Thursday, October 18, 2012

Social Media for PhD Candidates

Just to mix it up a bit, some thoughts on getting into social media for PhD candidates...

The truth is being a PhD candidate can be pretty lonely. You might be lucky enough to be working as part of a great research team, or to have on campus study space that facilitates communication and the development of friendships with others candidates, but at times, and for many of us most of the time, we spend our days working in isolation.

Social media doesn’t replace departmental seminars and morning teas, reading groups and skills sessions, but it is an alternative for those who are unable to access such things and complements them for those who can. Social media is a contested space within academia, but it deserves consideration for the advantages it offers PhD candidates and early career researchers.

I only started delving into social media forums for academic purposes a couple of months ago when I was unable to join in with a real life #shutupandwrite session held by my university due to lack of childcare. I found that a virtual #shutupandwrite with others on twitter provided great motivation for me. Social media includes many forums but blogging, Twitter, Facebook and LinkedIn seem the most popular amongst academics.
There are some simple rules to follow as you launch yourself into the world of social media (#socmed) in an academic capacity: 
  • ·      What you say online will live forever. Be professional
  • ·      Develop a consistent professional profile for networking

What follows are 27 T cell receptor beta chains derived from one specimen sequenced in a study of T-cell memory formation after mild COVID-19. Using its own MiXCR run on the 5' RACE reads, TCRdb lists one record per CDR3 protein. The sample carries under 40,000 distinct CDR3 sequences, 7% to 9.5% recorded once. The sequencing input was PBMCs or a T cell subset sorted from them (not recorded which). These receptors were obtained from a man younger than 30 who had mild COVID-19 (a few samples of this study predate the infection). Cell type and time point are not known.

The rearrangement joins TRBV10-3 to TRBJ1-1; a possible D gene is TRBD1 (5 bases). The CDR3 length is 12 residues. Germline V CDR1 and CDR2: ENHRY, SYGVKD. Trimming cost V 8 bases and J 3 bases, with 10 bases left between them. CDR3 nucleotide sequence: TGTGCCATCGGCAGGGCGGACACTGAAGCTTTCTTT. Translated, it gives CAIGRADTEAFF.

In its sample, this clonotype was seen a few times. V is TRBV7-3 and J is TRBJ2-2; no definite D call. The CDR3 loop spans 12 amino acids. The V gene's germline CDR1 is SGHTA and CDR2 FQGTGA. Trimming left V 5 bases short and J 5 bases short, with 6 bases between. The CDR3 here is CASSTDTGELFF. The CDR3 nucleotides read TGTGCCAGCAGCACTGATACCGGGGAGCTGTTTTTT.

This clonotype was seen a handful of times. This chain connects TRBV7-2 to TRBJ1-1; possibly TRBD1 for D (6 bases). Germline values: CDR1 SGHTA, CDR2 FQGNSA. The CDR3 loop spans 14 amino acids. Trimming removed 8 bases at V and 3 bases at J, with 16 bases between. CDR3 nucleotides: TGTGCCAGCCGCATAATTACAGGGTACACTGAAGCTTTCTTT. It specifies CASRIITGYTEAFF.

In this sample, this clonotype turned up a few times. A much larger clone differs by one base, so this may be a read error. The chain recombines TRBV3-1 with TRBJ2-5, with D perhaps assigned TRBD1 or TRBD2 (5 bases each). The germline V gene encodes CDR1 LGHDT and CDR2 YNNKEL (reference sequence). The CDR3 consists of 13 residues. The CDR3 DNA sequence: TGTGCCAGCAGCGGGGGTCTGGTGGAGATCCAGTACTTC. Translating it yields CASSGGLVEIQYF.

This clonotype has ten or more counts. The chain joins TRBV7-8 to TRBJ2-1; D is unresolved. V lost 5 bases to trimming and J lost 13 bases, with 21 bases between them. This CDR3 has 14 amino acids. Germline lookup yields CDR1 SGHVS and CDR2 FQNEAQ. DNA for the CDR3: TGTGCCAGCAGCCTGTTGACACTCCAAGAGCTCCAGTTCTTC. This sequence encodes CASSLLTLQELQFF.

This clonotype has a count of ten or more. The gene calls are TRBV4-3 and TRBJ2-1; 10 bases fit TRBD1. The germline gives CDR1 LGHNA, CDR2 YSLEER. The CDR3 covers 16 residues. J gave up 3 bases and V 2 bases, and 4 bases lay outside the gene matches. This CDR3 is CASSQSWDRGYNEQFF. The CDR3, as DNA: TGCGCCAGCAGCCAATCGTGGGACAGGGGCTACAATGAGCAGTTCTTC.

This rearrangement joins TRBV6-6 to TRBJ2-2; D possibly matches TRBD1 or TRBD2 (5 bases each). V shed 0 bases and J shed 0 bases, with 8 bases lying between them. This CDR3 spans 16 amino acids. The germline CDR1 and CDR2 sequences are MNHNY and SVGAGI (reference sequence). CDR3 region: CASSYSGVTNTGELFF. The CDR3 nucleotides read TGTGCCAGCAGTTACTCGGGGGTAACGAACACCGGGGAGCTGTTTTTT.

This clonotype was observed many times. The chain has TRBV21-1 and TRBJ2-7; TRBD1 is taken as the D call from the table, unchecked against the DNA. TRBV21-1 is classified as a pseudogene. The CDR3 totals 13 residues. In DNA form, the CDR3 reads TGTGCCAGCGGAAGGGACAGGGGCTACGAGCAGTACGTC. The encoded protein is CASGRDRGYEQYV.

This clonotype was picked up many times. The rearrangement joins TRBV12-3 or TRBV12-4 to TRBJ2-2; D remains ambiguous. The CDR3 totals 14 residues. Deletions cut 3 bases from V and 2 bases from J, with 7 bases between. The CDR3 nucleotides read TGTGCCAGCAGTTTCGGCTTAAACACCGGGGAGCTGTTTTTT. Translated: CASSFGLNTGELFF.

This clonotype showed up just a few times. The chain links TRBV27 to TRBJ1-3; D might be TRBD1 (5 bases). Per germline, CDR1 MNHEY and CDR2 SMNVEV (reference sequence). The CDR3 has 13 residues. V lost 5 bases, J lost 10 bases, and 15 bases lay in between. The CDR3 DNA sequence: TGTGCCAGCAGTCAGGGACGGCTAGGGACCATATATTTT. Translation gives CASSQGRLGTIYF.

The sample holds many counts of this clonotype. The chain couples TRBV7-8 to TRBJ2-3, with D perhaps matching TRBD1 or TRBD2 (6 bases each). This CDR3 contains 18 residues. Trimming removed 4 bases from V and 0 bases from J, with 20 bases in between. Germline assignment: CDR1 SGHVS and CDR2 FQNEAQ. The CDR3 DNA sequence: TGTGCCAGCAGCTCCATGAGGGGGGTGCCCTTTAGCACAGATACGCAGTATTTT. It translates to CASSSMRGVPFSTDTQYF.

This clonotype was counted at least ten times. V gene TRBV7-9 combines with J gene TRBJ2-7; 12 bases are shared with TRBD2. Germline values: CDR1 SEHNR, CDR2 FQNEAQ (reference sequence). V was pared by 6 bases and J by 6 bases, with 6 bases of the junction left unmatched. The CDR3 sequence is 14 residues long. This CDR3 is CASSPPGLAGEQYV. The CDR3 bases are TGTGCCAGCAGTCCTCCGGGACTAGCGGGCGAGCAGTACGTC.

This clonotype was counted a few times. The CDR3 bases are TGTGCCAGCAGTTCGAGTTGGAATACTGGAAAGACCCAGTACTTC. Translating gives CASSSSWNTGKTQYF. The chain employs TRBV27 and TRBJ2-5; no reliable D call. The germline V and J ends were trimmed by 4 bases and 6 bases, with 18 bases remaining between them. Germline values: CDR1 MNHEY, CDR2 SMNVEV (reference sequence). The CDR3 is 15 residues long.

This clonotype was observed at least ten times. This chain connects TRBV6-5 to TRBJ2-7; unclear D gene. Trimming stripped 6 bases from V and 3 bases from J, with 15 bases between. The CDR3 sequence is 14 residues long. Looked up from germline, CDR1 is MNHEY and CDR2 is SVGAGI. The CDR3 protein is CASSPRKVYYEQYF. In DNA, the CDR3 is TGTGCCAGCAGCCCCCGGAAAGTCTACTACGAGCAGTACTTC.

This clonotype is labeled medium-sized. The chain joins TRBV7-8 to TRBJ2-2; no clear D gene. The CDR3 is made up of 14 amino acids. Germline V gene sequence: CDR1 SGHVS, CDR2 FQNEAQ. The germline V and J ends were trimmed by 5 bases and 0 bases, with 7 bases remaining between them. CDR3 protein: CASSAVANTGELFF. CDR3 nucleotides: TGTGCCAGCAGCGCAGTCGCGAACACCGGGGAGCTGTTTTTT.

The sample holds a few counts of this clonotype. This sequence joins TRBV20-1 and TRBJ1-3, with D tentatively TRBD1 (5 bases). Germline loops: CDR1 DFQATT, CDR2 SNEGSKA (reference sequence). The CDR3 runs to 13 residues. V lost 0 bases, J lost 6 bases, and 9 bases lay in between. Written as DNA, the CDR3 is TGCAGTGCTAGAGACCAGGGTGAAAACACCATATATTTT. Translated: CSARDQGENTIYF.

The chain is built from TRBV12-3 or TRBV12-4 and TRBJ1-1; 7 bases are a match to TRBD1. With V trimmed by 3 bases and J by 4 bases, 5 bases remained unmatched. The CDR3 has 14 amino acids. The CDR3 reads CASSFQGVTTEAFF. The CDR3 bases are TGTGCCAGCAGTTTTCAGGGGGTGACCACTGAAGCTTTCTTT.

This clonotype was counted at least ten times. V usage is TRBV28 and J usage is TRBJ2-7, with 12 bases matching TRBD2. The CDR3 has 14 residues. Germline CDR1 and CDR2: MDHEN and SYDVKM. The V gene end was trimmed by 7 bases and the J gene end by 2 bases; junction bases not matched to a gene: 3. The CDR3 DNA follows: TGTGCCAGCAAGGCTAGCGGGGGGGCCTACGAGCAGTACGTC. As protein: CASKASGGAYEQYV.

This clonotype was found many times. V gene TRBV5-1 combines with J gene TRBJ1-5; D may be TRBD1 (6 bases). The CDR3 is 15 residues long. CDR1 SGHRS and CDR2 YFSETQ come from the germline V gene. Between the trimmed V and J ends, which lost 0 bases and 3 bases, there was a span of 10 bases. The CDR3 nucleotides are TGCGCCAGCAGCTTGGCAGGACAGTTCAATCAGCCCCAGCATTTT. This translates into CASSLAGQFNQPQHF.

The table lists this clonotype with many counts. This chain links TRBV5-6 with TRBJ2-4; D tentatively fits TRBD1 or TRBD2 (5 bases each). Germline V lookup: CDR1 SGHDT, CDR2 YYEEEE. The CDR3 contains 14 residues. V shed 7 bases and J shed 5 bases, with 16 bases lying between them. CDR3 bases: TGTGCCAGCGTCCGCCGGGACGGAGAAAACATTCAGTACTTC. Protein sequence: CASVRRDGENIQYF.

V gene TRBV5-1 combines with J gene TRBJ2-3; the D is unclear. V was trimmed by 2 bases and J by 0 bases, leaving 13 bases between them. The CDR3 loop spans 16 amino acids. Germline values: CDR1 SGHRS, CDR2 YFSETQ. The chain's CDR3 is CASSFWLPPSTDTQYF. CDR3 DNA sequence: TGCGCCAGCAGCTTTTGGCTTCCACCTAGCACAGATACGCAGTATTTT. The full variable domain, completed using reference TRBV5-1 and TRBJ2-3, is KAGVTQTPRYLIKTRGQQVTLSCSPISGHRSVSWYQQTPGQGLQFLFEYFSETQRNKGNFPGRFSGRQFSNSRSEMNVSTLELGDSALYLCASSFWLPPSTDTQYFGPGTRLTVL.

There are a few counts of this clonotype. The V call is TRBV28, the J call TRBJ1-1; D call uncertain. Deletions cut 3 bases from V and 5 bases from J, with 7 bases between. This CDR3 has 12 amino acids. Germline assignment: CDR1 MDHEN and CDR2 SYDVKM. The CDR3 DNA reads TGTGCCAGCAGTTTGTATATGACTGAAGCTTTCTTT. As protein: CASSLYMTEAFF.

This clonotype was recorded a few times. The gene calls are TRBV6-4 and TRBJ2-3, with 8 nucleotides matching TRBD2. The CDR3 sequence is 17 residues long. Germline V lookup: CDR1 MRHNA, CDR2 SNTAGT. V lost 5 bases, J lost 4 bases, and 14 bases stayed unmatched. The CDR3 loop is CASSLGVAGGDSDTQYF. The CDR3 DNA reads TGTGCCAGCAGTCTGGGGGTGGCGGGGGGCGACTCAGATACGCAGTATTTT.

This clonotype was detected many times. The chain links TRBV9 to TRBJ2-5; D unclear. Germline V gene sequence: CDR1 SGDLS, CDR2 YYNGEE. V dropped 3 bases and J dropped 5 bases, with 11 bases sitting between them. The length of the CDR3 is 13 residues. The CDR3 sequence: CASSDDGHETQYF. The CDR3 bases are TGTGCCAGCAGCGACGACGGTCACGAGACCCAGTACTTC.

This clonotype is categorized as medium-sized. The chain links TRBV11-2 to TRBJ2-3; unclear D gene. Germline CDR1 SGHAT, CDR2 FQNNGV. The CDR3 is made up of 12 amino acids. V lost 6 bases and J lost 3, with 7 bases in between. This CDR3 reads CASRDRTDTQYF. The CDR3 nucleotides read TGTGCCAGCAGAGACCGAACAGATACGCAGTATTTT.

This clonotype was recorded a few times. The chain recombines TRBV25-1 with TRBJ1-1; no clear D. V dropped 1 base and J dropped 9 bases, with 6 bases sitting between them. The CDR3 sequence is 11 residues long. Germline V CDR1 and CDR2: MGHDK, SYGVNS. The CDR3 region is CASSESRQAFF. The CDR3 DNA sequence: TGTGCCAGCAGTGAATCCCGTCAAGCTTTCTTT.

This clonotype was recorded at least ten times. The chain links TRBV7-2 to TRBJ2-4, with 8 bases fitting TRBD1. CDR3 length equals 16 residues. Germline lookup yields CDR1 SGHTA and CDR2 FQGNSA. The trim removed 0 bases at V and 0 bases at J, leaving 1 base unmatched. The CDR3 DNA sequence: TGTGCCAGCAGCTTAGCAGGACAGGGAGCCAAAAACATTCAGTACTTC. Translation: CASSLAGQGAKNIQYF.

• ·      Consider separating your ‘work’ and ‘friends & family’ personas online
  • ·      Observe a little until you understand the etiquette of #socmed.
  • ·      #Socmed is a two way street. Give and you will receive.

What might you gain from using #socmed?
  • ·      Make connections and build collaborations, learn about conferences and events
  • ·      Develop important academic skills
  • ·      Publicise your research
  • ·      Recruit research participants
  • ·      Carry out ‘netnographic’ data collection
  • ·      Obtain 24/7 support. When your lab partner has gone home for the night or your spouse is asleep #socmed is always there.

And what are the risks?
  • ·      Your thoughts are now in the public domain, be careful sharing your research
  • ·      Unprofessional conduct can come back to bite you
  • ·      Social media eats time for breakfast, lunch and dinner; before you know it it’s 2am and you want to be up at 6am to catch a live twitter chat on literature reviews
  • ·      Other academics may be wary of social media, its merit is considered unevenly between disciplines and institutions. Be aware that others may be less enthusiastic than you.

Want to start?

1) Check out a couple of blogs. There are hundreds of great blogs out there, some discipline specific, some offering advice on research techniques, writing and academic life, many of which you’ll find via twitter mentions. So as not to overload you I’m just going to suggest starting with the first couple of blogs I came across.

Thesis Whisperer (on twitter as @thesiswhisperer)
Patter (on twitter as @ThomsonPat)
PhD2Published (on twitter as @PhD2Published)

2) Sign up for Twitter. In the search box type in some of the following: #phdchat, #ecrchat, #phdadvice, if someone says something you like the sound of click on their name to check out their profile, follow them if you are interested, they may well follow you back. Search for academics in your field, check out who they follow and follow anyone who seems interesting. Then just listen for a few days until a particular topic takes your fancy and you are ready to weigh in on the conversation.

I know that there are a million resources out there, but it would be crazy to overwhelm you already with a gigantic list, just start small and each connection will lead to another, and before you know it you will be over run with information, inspiration and hopefully motivation to get on with the job.

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